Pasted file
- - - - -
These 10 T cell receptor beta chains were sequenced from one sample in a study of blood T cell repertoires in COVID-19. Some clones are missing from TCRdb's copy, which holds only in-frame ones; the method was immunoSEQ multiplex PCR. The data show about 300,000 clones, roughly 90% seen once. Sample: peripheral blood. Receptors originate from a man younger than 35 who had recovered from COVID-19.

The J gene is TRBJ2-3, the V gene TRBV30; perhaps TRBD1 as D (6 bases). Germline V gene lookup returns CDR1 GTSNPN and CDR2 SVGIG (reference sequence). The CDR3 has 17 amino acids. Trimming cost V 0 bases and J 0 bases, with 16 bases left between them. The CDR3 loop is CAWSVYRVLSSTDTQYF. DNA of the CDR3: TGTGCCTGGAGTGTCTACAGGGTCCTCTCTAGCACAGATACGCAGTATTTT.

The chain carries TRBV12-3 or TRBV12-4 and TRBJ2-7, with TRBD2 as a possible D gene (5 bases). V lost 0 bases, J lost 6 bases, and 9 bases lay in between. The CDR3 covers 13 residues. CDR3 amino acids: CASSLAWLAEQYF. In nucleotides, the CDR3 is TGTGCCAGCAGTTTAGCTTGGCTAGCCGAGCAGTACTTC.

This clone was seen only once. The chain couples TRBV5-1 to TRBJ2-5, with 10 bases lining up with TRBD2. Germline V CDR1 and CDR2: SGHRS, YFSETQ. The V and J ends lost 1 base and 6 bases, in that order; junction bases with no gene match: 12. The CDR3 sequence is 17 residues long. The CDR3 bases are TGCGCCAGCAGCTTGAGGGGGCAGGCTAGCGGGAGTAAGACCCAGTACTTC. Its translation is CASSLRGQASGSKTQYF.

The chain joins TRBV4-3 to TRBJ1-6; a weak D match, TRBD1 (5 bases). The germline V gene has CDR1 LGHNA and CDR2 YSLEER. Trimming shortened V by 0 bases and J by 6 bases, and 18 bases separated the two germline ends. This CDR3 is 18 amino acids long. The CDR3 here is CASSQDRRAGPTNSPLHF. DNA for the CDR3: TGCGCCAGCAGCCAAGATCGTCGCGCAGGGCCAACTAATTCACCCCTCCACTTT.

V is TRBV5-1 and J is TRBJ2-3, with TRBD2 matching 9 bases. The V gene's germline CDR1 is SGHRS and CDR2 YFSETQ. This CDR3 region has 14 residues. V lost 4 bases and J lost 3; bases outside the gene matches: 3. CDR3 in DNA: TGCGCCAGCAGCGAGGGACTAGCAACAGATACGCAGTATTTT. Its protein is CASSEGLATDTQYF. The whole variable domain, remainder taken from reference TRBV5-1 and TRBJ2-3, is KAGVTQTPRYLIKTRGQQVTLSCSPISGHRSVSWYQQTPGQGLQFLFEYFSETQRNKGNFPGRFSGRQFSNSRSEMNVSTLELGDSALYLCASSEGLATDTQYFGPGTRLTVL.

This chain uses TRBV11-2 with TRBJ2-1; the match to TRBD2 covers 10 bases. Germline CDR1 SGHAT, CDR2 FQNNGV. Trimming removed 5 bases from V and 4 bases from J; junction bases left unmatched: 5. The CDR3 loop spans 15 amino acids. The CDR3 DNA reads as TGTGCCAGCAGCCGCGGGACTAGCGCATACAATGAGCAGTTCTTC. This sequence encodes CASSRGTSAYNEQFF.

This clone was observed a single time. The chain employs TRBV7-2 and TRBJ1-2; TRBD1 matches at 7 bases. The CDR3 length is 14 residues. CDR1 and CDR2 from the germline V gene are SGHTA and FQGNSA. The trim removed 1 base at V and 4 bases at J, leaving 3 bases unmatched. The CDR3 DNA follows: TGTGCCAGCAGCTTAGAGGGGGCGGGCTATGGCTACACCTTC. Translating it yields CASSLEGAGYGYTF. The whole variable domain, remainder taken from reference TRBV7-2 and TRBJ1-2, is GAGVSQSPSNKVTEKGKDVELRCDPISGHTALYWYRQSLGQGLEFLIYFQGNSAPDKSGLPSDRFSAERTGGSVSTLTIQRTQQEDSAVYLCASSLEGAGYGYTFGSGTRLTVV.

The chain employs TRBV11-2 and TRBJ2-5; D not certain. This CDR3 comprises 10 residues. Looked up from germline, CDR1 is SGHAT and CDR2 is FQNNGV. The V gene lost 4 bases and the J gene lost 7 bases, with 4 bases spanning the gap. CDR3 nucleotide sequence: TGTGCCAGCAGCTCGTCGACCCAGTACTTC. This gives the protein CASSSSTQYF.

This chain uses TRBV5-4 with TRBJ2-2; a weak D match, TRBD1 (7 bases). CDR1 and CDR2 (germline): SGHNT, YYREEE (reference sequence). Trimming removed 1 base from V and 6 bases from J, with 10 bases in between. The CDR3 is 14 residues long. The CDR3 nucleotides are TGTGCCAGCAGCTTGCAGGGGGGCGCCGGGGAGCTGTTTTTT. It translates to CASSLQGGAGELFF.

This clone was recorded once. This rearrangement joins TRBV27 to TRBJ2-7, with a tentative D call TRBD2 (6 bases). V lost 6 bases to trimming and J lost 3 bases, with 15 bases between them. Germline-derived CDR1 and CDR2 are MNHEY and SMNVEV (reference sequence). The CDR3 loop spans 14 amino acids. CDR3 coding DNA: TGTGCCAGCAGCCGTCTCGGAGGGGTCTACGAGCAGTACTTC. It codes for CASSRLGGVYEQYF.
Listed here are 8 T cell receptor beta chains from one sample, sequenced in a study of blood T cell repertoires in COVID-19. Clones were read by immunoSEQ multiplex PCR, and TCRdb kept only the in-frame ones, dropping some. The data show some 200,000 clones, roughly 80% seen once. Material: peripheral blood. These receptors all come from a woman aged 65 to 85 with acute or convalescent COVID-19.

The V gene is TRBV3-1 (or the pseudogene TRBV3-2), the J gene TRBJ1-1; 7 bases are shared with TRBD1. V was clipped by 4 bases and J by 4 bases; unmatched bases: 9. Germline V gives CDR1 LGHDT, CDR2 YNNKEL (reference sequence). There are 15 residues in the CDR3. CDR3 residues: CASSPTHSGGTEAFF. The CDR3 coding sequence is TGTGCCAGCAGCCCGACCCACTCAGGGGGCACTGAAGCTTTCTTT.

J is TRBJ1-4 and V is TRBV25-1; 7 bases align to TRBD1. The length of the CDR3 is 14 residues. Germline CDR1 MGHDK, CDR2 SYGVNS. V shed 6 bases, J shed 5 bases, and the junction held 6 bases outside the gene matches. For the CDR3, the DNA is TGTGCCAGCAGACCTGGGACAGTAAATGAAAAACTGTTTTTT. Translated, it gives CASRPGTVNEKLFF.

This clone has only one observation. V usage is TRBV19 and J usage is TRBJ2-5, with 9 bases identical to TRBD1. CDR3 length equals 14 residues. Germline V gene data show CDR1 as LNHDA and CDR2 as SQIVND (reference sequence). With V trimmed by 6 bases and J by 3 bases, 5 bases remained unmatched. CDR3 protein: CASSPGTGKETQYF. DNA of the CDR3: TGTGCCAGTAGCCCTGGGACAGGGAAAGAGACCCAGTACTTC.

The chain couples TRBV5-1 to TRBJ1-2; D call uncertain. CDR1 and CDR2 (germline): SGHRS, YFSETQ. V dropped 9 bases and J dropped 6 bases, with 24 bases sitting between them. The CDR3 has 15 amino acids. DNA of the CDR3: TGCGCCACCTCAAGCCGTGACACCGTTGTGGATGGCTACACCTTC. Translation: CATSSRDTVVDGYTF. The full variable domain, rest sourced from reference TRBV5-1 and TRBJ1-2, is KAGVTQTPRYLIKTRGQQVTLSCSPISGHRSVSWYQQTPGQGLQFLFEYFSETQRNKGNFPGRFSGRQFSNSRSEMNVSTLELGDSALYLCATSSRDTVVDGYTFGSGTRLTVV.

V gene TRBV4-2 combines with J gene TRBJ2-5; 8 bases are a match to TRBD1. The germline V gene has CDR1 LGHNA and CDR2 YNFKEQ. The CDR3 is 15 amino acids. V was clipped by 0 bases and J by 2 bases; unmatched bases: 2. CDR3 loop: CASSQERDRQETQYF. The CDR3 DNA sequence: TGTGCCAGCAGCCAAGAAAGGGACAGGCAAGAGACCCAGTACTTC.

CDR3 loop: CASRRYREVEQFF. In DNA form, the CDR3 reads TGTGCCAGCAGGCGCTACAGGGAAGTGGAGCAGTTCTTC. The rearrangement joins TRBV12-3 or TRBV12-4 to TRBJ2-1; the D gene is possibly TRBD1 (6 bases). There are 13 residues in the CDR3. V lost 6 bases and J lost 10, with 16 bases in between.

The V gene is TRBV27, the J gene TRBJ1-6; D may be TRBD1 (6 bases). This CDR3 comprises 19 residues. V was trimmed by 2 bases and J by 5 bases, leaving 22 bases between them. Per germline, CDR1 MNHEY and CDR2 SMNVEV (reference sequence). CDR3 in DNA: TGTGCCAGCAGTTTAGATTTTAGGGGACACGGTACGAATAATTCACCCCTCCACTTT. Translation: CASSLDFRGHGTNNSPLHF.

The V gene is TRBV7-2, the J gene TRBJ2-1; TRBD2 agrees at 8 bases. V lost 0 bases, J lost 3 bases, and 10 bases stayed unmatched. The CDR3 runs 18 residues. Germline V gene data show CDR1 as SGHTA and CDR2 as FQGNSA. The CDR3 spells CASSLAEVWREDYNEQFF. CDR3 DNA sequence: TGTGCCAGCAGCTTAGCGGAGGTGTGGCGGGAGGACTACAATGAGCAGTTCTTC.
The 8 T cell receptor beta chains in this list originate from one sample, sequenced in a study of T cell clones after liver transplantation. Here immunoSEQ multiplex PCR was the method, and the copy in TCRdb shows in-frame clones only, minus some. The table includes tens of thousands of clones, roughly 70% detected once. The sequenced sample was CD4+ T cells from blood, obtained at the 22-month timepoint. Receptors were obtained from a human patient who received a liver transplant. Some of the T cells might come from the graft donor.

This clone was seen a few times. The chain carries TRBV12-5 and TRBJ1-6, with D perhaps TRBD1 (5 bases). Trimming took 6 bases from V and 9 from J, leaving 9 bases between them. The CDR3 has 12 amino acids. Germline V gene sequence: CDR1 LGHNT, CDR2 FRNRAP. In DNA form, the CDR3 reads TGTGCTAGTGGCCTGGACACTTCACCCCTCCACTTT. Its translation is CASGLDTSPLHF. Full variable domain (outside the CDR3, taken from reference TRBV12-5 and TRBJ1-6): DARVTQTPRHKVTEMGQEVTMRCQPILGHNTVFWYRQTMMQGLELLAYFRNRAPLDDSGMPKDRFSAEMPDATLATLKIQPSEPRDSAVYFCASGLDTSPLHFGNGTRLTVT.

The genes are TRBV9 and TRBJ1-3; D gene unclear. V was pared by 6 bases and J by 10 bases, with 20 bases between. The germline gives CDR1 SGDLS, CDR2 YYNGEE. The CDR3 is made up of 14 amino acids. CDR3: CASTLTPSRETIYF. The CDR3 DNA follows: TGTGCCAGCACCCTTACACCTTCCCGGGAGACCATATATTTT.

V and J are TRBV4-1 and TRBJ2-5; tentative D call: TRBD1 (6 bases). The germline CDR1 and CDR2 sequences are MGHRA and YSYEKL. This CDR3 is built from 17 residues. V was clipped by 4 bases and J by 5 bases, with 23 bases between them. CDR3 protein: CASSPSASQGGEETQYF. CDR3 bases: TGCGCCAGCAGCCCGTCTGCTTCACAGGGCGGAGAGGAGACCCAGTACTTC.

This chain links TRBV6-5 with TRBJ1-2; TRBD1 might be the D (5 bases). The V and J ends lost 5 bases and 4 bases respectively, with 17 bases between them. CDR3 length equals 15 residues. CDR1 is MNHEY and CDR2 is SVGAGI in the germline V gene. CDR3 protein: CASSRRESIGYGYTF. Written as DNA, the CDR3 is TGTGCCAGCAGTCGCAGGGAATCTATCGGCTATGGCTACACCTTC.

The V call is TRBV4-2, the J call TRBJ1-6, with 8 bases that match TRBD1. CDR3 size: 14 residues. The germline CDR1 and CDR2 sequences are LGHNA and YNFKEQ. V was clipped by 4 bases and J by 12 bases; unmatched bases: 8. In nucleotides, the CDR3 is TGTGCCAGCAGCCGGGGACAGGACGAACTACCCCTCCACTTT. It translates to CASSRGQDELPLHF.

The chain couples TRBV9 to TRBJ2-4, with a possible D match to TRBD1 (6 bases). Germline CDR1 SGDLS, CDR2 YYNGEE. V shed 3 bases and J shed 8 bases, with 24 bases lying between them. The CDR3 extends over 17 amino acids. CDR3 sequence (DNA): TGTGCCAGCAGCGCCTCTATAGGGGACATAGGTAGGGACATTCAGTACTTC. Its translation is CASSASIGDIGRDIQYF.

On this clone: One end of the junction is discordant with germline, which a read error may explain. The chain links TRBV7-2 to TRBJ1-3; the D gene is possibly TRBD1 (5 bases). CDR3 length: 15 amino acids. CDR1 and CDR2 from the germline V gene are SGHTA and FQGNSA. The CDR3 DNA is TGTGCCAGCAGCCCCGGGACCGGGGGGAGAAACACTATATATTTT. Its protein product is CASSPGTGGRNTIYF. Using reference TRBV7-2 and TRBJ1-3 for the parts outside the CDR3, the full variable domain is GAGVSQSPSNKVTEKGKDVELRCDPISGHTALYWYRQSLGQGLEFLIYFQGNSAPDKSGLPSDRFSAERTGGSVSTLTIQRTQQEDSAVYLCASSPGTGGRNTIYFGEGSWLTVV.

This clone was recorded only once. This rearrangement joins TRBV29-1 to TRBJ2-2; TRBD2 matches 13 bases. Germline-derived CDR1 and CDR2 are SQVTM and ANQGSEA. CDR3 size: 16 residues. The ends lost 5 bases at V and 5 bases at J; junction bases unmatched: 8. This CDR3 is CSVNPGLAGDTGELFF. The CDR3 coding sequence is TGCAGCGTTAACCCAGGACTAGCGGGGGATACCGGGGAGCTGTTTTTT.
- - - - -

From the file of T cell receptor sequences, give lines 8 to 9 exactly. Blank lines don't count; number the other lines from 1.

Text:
This clone was observed a single time. The chain employs TRBV7-2 and TRBJ1-2; TRBD1 matches at 7 bases. The CDR3 length is 14 residues. CDR1 and CDR2 from the germline V gene are SGHTA and FQGNSA. The trim removed 1 base at V and 4 bases at J, leaving 3 bases unmatched. The CDR3 DNA follows: TGTGCCAGCAGCTTAGAGGGGGCGGGCTATGGCTACACCTTC. Translating it yields CASSLEGAGYGYTF. The whole variable domain, remainder taken from reference TRBV7-2 and TRBJ1-2, is GAGVSQSPSNKVTEKGKDVELRCDPISGHTALYWYRQSLGQGLEFLIYFQGNSAPDKSGLPSDRFSAERTGGSVSTLTIQRTQQEDSAVYLCASSLEGAGYGYTFGSGTRLTVV.

The chain employs TRBV11-2 and TRBJ2-5; D not certain. This CDR3 comprises 10 residues. Looked up from germline, CDR1 is SGHAT and CDR2 is FQNNGV. The V gene lost 4 bases and the J gene lost 7 bases, with 4 bases spanning the gap. CDR3 nucleotide sequence: TGTGCCAGCAGCTCGTCGACCCAGTACTTC. This gives the protein CASSSSTQYF.